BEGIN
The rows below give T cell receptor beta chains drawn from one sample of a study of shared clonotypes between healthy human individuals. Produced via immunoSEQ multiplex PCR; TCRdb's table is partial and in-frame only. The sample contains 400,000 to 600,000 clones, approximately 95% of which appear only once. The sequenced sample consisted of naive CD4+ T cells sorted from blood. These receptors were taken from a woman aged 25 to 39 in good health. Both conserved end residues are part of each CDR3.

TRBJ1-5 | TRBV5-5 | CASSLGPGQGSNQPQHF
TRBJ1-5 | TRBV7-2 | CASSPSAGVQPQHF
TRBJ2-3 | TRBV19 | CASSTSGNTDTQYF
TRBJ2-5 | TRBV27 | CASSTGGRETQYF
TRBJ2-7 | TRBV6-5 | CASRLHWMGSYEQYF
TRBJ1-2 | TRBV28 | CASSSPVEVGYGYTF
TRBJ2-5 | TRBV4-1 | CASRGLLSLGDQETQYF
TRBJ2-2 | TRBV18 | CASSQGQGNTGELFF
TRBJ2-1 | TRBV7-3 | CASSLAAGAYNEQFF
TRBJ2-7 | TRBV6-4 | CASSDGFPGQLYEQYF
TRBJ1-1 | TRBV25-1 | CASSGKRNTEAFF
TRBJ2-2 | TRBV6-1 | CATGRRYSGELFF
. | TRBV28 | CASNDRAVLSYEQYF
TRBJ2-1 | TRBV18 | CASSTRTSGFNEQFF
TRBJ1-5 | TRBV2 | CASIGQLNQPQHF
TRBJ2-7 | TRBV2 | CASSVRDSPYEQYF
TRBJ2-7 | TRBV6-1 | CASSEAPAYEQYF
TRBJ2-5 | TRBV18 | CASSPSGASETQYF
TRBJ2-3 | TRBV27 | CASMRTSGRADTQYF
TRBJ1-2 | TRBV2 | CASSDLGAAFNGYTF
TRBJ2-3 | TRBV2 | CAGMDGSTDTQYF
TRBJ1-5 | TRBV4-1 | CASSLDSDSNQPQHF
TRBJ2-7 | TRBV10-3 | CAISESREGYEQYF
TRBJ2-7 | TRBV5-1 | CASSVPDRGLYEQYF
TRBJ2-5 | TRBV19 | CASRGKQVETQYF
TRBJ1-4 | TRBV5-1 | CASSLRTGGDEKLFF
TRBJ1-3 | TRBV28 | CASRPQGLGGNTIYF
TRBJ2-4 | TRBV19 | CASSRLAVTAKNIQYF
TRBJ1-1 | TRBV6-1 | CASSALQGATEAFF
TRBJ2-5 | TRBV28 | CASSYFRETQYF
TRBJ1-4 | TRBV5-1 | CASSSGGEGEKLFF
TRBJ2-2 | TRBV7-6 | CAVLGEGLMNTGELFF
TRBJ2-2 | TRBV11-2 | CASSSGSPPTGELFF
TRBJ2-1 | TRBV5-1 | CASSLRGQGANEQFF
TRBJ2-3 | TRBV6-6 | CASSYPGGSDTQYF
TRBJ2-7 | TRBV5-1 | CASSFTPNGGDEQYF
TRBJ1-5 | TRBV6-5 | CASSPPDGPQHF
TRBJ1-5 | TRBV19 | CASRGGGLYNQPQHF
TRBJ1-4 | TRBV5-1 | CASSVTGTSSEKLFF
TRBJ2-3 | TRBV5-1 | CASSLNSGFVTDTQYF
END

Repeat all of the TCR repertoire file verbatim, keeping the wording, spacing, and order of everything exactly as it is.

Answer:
The rows below give T cell receptor beta chains drawn from one sample of a study of shared clonotypes between healthy human individuals. Produced via immunoSEQ multiplex PCR; TCRdb's table is partial and in-frame only. The sample contains 400,000 to 600,000 clones, approximately 95% of which appear only once. The sequenced sample consisted of naive CD4+ T cells sorted from blood. These receptors were taken from a woman aged 25 to 39 in good health. Both conserved end residues are part of each CDR3.

TRBJ1-5 | TRBV5-5 | CASSLGPGQGSNQPQHF
TRBJ1-5 | TRBV7-2 | CASSPSAGVQPQHF
TRBJ2-3 | TRBV19 | CASSTSGNTDTQYF
TRBJ2-5 | TRBV27 | CASSTGGRETQYF
TRBJ2-7 | TRBV6-5 | CASRLHWMGSYEQYF
TRBJ1-2 | TRBV28 | CASSSPVEVGYGYTF
TRBJ2-5 | TRBV4-1 | CASRGLLSLGDQETQYF
TRBJ2-2 | TRBV18 | CASSQGQGNTGELFF
TRBJ2-1 | TRBV7-3 | CASSLAAGAYNEQFF
TRBJ2-7 | TRBV6-4 | CASSDGFPGQLYEQYF
TRBJ1-1 | TRBV25-1 | CASSGKRNTEAFF
TRBJ2-2 | TRBV6-1 | CATGRRYSGELFF
. | TRBV28 | CASNDRAVLSYEQYF
TRBJ2-1 | TRBV18 | CASSTRTSGFNEQFF
TRBJ1-5 | TRBV2 | CASIGQLNQPQHF
TRBJ2-7 | TRBV2 | CASSVRDSPYEQYF
TRBJ2-7 | TRBV6-1 | CASSEAPAYEQYF
TRBJ2-5 | TRBV18 | CASSPSGASETQYF
TRBJ2-3 | TRBV27 | CASMRTSGRADTQYF
TRBJ1-2 | TRBV2 | CASSDLGAAFNGYTF
TRBJ2-3 | TRBV2 | CAGMDGSTDTQYF
TRBJ1-5 | TRBV4-1 | CASSLDSDSNQPQHF
TRBJ2-7 | TRBV10-3 | CAISESREGYEQYF
TRBJ2-7 | TRBV5-1 | CASSVPDRGLYEQYF
TRBJ2-5 | TRBV19 | CASRGKQVETQYF
TRBJ1-4 | TRBV5-1 | CASSLRTGGDEKLFF
TRBJ1-3 | TRBV28 | CASRPQGLGGNTIYF
TRBJ2-4 | TRBV19 | CASSRLAVTAKNIQYF
TRBJ1-1 | TRBV6-1 | CASSALQGATEAFF
TRBJ2-5 | TRBV28 | CASSYFRETQYF
TRBJ1-4 | TRBV5-1 | CASSSGGEGEKLFF
TRBJ2-2 | TRBV7-6 | CAVLGEGLMNTGELFF
TRBJ2-2 | TRBV11-2 | CASSSGSPPTGELFF
TRBJ2-1 | TRBV5-1 | CASSLRGQGANEQFF
TRBJ2-3 | TRBV6-6 | CASSYPGGSDTQYF
TRBJ2-7 | TRBV5-1 | CASSFTPNGGDEQYF
TRBJ1-5 | TRBV6-5 | CASSPPDGPQHF
TRBJ1-5 | TRBV19 | CASRGGGLYNQPQHF
TRBJ1-4 | TRBV5-1 | CASSVTGTSSEKLFF
TRBJ2-3 | TRBV5-1 | CASSLNSGFVTDTQYF